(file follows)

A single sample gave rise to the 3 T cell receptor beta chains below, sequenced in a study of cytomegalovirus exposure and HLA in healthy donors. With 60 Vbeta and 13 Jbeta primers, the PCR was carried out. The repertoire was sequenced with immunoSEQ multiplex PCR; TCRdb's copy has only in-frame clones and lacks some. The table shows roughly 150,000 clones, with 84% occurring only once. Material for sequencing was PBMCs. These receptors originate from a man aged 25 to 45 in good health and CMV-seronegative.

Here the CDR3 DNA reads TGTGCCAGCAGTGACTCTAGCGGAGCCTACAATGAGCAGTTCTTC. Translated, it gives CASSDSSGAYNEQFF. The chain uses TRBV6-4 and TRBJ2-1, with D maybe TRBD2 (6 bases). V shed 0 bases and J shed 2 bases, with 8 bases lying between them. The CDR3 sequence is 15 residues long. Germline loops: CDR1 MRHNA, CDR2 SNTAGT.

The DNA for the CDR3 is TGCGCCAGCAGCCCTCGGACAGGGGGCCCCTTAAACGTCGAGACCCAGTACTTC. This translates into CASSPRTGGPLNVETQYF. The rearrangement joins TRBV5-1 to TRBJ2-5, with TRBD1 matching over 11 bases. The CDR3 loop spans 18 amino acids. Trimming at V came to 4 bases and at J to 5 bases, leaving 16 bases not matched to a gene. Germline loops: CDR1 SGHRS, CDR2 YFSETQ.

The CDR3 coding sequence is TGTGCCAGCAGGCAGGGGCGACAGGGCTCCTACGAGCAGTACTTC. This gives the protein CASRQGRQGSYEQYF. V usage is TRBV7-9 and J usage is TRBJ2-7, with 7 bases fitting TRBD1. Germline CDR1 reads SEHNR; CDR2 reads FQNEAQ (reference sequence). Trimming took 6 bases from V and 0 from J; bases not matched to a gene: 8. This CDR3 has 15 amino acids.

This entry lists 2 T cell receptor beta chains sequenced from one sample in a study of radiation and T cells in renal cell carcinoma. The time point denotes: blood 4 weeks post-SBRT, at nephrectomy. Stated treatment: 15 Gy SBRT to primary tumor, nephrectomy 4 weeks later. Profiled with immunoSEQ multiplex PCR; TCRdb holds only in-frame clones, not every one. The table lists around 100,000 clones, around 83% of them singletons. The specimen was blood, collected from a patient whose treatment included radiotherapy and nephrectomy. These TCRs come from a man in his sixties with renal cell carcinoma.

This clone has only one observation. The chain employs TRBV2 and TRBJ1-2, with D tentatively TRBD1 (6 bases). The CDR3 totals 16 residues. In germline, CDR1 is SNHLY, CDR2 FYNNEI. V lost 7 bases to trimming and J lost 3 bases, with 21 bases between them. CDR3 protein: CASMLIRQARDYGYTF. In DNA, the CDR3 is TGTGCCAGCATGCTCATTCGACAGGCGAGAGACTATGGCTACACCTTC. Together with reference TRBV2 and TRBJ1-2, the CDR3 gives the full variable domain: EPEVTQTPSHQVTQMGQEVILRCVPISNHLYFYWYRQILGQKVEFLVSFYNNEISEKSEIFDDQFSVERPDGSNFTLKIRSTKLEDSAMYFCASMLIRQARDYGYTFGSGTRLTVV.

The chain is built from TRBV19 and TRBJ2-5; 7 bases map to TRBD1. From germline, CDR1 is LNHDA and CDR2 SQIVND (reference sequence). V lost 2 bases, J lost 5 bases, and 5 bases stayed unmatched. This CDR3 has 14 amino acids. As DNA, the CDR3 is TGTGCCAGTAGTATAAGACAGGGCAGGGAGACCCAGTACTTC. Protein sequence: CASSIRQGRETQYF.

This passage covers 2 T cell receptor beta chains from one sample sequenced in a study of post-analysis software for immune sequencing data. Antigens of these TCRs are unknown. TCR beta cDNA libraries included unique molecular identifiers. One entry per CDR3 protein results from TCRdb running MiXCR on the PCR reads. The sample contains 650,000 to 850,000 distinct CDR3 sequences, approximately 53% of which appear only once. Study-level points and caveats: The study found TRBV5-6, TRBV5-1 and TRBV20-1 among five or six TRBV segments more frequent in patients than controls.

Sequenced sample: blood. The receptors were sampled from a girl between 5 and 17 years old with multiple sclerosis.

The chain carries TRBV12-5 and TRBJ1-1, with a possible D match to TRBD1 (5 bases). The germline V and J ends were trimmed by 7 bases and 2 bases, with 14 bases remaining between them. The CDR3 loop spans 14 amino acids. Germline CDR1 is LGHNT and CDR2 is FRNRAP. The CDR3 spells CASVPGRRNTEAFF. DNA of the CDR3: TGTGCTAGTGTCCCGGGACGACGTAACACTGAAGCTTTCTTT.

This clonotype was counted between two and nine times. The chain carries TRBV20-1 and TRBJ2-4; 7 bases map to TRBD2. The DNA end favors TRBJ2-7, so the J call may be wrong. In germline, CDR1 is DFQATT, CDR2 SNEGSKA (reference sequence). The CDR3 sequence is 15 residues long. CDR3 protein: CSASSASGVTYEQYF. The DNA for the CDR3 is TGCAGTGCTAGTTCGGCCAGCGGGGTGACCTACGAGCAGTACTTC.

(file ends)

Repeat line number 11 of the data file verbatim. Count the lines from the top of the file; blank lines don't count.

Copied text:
This clonotype was counted between two and nine times. The chain carries TRBV20-1 and TRBJ2-4; 7 bases map to TRBD2. The DNA end favors TRBJ2-7, so the J call may be wrong. In germline, CDR1 is DFQATT, CDR2 SNEGSKA (reference sequence). The CDR3 sequence is 15 residues long. CDR3 protein: CSASSASGVTYEQYF. The DNA for the CDR3 is TGCAGTGCTAGTTCGGCCAGCGGGGTGACCTACGAGCAGTACTTC.